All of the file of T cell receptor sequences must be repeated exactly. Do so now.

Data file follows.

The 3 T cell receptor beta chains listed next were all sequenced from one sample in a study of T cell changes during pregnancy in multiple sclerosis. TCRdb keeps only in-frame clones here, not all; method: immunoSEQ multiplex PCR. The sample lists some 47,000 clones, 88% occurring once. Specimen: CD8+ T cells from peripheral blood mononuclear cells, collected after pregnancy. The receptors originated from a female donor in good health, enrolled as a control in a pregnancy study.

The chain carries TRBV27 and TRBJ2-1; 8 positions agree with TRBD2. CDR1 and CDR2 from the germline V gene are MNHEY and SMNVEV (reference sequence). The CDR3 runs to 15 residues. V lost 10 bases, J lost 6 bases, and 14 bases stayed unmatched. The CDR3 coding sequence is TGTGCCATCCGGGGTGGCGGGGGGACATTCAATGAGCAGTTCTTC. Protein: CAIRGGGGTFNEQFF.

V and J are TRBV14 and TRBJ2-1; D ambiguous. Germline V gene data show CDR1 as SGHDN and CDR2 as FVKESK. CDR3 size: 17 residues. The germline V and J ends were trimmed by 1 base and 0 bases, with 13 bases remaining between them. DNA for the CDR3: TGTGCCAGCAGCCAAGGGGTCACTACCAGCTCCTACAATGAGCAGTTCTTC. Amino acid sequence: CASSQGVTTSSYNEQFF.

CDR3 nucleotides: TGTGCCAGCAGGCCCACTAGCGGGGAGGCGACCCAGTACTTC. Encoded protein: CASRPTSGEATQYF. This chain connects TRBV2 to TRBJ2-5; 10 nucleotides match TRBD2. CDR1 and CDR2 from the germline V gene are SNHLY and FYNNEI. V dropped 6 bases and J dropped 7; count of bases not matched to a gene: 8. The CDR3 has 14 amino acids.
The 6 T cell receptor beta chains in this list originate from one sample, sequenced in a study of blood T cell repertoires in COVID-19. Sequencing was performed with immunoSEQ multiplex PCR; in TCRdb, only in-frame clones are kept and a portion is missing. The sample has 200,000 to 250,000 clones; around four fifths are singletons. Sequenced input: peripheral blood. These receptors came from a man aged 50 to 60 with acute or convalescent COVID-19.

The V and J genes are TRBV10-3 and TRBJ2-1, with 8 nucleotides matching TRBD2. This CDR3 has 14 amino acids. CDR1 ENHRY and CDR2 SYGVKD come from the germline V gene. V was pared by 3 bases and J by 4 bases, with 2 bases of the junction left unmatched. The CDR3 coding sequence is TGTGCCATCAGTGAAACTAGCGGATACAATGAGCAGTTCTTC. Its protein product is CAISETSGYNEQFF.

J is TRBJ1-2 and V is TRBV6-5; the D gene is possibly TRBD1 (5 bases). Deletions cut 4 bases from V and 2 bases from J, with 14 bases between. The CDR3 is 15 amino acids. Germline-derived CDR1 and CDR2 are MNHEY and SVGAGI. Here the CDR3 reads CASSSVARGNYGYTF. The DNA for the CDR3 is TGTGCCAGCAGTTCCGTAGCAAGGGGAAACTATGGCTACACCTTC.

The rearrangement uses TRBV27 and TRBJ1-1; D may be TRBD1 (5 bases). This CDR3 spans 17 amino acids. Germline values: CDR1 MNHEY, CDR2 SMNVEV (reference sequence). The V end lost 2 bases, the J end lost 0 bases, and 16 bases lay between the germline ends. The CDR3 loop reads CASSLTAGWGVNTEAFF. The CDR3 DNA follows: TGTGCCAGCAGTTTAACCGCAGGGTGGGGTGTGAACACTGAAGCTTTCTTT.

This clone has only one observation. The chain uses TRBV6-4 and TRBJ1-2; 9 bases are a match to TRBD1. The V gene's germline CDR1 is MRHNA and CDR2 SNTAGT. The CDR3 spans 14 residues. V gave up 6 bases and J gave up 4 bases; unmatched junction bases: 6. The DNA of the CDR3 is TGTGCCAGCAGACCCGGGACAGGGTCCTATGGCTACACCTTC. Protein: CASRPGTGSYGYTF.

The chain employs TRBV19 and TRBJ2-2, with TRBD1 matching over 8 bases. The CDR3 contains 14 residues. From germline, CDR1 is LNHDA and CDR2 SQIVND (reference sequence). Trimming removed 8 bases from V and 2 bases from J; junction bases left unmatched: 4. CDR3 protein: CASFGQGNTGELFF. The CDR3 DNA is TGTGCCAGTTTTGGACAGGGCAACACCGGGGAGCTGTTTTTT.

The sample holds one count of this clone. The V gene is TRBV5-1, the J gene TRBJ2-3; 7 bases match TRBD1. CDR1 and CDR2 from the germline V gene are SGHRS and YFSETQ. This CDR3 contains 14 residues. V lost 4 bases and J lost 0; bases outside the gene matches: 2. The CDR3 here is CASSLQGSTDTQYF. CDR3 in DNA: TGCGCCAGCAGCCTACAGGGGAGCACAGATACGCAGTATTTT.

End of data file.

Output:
The 3 T cell receptor beta chains listed next were all sequenced from one sample in a study of T cell changes during pregnancy in multiple sclerosis. TCRdb keeps only in-frame clones here, not all; method: immunoSEQ multiplex PCR. The sample lists some 47,000 clones, 88% occurring once. Specimen: CD8+ T cells from peripheral blood mononuclear cells, collected after pregnancy. The receptors originated from a female donor in good health, enrolled as a control in a pregnancy study.

The chain carries TRBV27 and TRBJ2-1; 8 positions agree with TRBD2. CDR1 and CDR2 from the germline V gene are MNHEY and SMNVEV (reference sequence). The CDR3 runs to 15 residues. V lost 10 bases, J lost 6 bases, and 14 bases stayed unmatched. The CDR3 coding sequence is TGTGCCATCCGGGGTGGCGGGGGGACATTCAATGAGCAGTTCTTC. Protein: CAIRGGGGTFNEQFF.

V and J are TRBV14 and TRBJ2-1; D ambiguous. Germline V gene data show CDR1 as SGHDN and CDR2 as FVKESK. CDR3 size: 17 residues. The germline V and J ends were trimmed by 1 base and 0 bases, with 13 bases remaining between them. DNA for the CDR3: TGTGCCAGCAGCCAAGGGGTCACTACCAGCTCCTACAATGAGCAGTTCTTC. Amino acid sequence: CASSQGVTTSSYNEQFF.

CDR3 nucleotides: TGTGCCAGCAGGCCCACTAGCGGGGAGGCGACCCAGTACTTC. Encoded protein: CASRPTSGEATQYF. This chain connects TRBV2 to TRBJ2-5; 10 nucleotides match TRBD2. CDR1 and CDR2 from the germline V gene are SNHLY and FYNNEI. V dropped 6 bases and J dropped 7; count of bases not matched to a gene: 8. The CDR3 has 14 amino acids.
The 6 T cell receptor beta chains in this list originate from one sample, sequenced in a study of blood T cell repertoires in COVID-19. Sequencing was performed with immunoSEQ multiplex PCR; in TCRdb, only in-frame clones are kept and a portion is missing. The sample has 200,000 to 250,000 clones; around four fifths are singletons. Sequenced input: peripheral blood. These receptors came from a man aged 50 to 60 with acute or convalescent COVID-19.

The V and J genes are TRBV10-3 and TRBJ2-1, with 8 nucleotides matching TRBD2. This CDR3 has 14 amino acids. CDR1 ENHRY and CDR2 SYGVKD come from the germline V gene. V was pared by 3 bases and J by 4 bases, with 2 bases of the junction left unmatched. The CDR3 coding sequence is TGTGCCATCAGTGAAACTAGCGGATACAATGAGCAGTTCTTC. Its protein product is CAISETSGYNEQFF.

J is TRBJ1-2 and V is TRBV6-5; the D gene is possibly TRBD1 (5 bases). Deletions cut 4 bases from V and 2 bases from J, with 14 bases between. The CDR3 is 15 amino acids. Germline-derived CDR1 and CDR2 are MNHEY and SVGAGI. Here the CDR3 reads CASSSVARGNYGYTF. The DNA for the CDR3 is TGTGCCAGCAGTTCCGTAGCAAGGGGAAACTATGGCTACACCTTC.

The rearrangement uses TRBV27 and TRBJ1-1; D may be TRBD1 (5 bases). This CDR3 spans 17 amino acids. Germline values: CDR1 MNHEY, CDR2 SMNVEV (reference sequence). The V end lost 2 bases, the J end lost 0 bases, and 16 bases lay between the germline ends. The CDR3 loop reads CASSLTAGWGVNTEAFF. The CDR3 DNA follows: TGTGCCAGCAGTTTAACCGCAGGGTGGGGTGTGAACACTGAAGCTTTCTTT.

This clone has only one observation. The chain uses TRBV6-4 and TRBJ1-2; 9 bases are a match to TRBD1. The V gene's germline CDR1 is MRHNA and CDR2 SNTAGT. The CDR3 spans 14 residues. V gave up 6 bases and J gave up 4 bases; unmatched junction bases: 6. The DNA of the CDR3 is TGTGCCAGCAGACCCGGGACAGGGTCCTATGGCTACACCTTC. Protein: CASRPGTGSYGYTF.

The chain employs TRBV19 and TRBJ2-2, with TRBD1 matching over 8 bases. The CDR3 contains 14 residues. From germline, CDR1 is LNHDA and CDR2 SQIVND (reference sequence). Trimming removed 8 bases from V and 2 bases from J; junction bases left unmatched: 4. CDR3 protein: CASFGQGNTGELFF. The CDR3 DNA is TGTGCCAGTTTTGGACAGGGCAACACCGGGGAGCTGTTTTTT.

The sample holds one count of this clone. The V gene is TRBV5-1, the J gene TRBJ2-3; 7 bases match TRBD1. CDR1 and CDR2 from the germline V gene are SGHRS and YFSETQ. This CDR3 contains 14 residues. V lost 4 bases and J lost 0; bases outside the gene matches: 2. The CDR3 here is CASSLQGSTDTQYF. CDR3 in DNA: TGCGCCAGCAGCCTACAGGGGAGCACAGATACGCAGTATTTT.